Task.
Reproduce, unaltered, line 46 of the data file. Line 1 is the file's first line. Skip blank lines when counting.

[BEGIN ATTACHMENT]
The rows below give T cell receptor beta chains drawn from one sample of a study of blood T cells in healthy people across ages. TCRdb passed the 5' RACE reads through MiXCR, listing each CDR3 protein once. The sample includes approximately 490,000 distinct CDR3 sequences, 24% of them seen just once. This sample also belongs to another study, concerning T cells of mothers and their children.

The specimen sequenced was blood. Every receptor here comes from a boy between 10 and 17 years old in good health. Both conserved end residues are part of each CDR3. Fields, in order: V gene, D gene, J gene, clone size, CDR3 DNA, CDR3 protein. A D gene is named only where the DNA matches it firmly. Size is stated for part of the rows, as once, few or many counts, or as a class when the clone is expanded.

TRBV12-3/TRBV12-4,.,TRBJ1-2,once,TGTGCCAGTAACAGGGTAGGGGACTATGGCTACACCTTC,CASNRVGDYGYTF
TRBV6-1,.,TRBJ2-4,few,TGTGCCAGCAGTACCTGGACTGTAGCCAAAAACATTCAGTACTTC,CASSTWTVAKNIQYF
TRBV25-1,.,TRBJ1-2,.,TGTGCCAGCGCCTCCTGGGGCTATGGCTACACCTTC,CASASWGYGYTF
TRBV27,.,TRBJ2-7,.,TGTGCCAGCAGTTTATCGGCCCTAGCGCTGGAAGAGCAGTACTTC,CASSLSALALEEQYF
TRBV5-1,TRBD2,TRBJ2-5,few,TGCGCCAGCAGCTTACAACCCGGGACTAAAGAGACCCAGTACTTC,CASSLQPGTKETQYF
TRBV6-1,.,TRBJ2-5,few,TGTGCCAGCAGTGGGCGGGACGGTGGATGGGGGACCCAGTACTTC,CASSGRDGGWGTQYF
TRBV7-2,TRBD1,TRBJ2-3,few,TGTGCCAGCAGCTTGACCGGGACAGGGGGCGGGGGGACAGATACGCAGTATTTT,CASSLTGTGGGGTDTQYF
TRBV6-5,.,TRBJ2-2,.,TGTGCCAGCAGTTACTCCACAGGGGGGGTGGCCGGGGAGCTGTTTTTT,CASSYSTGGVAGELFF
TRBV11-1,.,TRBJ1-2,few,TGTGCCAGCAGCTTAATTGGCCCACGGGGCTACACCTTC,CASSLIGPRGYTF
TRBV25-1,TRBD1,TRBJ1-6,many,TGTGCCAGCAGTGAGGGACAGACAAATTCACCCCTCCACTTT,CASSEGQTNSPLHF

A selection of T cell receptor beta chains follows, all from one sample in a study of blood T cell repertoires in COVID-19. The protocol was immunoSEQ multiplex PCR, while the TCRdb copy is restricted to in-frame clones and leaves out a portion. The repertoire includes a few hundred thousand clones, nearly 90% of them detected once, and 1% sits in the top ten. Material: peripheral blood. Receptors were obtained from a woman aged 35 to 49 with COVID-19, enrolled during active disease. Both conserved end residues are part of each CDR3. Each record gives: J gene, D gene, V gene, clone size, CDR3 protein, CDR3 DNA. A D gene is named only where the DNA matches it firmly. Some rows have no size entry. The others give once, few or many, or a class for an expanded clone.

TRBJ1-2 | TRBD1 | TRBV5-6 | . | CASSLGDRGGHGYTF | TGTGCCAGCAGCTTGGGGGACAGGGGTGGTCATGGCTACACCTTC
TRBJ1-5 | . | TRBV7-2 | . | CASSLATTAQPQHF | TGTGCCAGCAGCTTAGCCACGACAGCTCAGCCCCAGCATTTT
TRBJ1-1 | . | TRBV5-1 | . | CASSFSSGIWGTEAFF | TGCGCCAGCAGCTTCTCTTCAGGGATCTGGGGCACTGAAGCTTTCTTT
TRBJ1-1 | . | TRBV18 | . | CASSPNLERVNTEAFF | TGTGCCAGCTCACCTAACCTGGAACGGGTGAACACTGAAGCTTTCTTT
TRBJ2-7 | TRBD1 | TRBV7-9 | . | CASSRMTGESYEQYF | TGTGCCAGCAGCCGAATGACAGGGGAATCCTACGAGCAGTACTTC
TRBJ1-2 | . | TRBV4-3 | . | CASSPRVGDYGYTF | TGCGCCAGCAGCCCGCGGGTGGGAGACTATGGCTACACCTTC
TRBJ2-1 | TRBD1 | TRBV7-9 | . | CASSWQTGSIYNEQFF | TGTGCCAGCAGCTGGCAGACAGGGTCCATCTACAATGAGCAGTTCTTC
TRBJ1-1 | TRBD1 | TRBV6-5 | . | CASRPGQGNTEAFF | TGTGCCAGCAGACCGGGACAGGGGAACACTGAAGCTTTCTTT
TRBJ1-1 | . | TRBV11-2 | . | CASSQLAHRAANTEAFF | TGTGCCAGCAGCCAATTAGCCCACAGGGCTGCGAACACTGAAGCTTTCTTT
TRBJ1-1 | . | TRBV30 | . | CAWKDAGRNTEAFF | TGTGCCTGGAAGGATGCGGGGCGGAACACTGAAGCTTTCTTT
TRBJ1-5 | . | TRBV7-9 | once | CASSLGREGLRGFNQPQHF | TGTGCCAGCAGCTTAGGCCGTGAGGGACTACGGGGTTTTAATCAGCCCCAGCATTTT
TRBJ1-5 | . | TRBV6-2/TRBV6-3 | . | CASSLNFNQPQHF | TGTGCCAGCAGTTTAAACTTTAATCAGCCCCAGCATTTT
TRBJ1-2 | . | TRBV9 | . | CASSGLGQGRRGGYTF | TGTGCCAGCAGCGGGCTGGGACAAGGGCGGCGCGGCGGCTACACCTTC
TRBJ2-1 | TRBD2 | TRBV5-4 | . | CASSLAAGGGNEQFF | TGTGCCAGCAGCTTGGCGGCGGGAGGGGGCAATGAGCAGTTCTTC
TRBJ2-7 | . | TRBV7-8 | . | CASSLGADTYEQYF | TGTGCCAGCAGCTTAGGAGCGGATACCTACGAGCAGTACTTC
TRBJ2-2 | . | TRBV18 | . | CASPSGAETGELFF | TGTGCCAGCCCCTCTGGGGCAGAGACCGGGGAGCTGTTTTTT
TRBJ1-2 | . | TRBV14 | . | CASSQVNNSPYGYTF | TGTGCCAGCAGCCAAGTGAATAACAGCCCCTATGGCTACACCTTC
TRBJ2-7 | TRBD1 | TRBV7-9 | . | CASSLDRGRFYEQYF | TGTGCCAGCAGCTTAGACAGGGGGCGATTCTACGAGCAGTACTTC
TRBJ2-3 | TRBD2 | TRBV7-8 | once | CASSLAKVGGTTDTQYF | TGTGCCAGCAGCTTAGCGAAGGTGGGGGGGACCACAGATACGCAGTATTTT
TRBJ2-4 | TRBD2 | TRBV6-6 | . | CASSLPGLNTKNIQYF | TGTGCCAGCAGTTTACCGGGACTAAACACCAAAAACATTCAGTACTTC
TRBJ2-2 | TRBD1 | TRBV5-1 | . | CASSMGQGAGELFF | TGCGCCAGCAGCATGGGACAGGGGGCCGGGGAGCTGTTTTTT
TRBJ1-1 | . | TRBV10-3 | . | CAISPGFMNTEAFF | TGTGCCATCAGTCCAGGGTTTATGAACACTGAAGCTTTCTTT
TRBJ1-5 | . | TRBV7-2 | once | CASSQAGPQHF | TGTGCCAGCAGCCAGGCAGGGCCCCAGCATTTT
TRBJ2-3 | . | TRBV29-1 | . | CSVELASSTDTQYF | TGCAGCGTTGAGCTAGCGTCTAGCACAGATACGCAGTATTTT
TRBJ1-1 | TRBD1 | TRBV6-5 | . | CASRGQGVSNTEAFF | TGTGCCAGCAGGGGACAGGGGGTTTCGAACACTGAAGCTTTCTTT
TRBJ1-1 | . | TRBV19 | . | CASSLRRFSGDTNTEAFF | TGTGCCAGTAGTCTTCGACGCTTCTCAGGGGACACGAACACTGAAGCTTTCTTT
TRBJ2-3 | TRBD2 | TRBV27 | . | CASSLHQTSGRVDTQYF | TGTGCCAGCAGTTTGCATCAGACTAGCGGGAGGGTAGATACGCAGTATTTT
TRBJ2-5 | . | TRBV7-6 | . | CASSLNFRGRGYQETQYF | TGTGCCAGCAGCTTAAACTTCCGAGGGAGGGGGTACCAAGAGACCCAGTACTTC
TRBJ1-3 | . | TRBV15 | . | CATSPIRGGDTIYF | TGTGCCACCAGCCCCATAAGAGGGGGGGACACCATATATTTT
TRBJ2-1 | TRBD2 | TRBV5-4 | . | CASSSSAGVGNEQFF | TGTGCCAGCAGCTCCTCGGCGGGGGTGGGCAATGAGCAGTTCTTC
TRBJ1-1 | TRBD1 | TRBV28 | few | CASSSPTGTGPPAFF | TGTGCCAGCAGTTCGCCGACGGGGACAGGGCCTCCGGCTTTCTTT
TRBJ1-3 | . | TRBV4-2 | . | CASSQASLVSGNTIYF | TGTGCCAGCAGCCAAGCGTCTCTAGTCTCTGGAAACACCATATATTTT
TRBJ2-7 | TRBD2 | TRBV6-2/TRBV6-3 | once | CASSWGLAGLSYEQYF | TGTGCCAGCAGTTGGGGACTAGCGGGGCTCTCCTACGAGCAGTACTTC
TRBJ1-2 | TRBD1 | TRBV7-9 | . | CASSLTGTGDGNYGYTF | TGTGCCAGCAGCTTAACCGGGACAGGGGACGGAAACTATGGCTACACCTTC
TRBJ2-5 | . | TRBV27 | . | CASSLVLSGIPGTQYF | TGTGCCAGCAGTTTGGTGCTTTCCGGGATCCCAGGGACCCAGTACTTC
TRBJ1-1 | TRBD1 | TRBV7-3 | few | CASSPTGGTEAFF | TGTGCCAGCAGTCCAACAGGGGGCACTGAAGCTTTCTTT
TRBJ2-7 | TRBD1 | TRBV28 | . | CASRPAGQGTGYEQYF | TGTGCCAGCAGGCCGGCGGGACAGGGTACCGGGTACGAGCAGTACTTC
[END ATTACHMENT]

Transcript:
TRBJ2-7 | TRBD2 | TRBV6-2/TRBV6-3 | once | CASSWGLAGLSYEQYF | TGTGCCAGCAGTTGGGGACTAGCGGGGCTCTCCTACGAGCAGTACTTC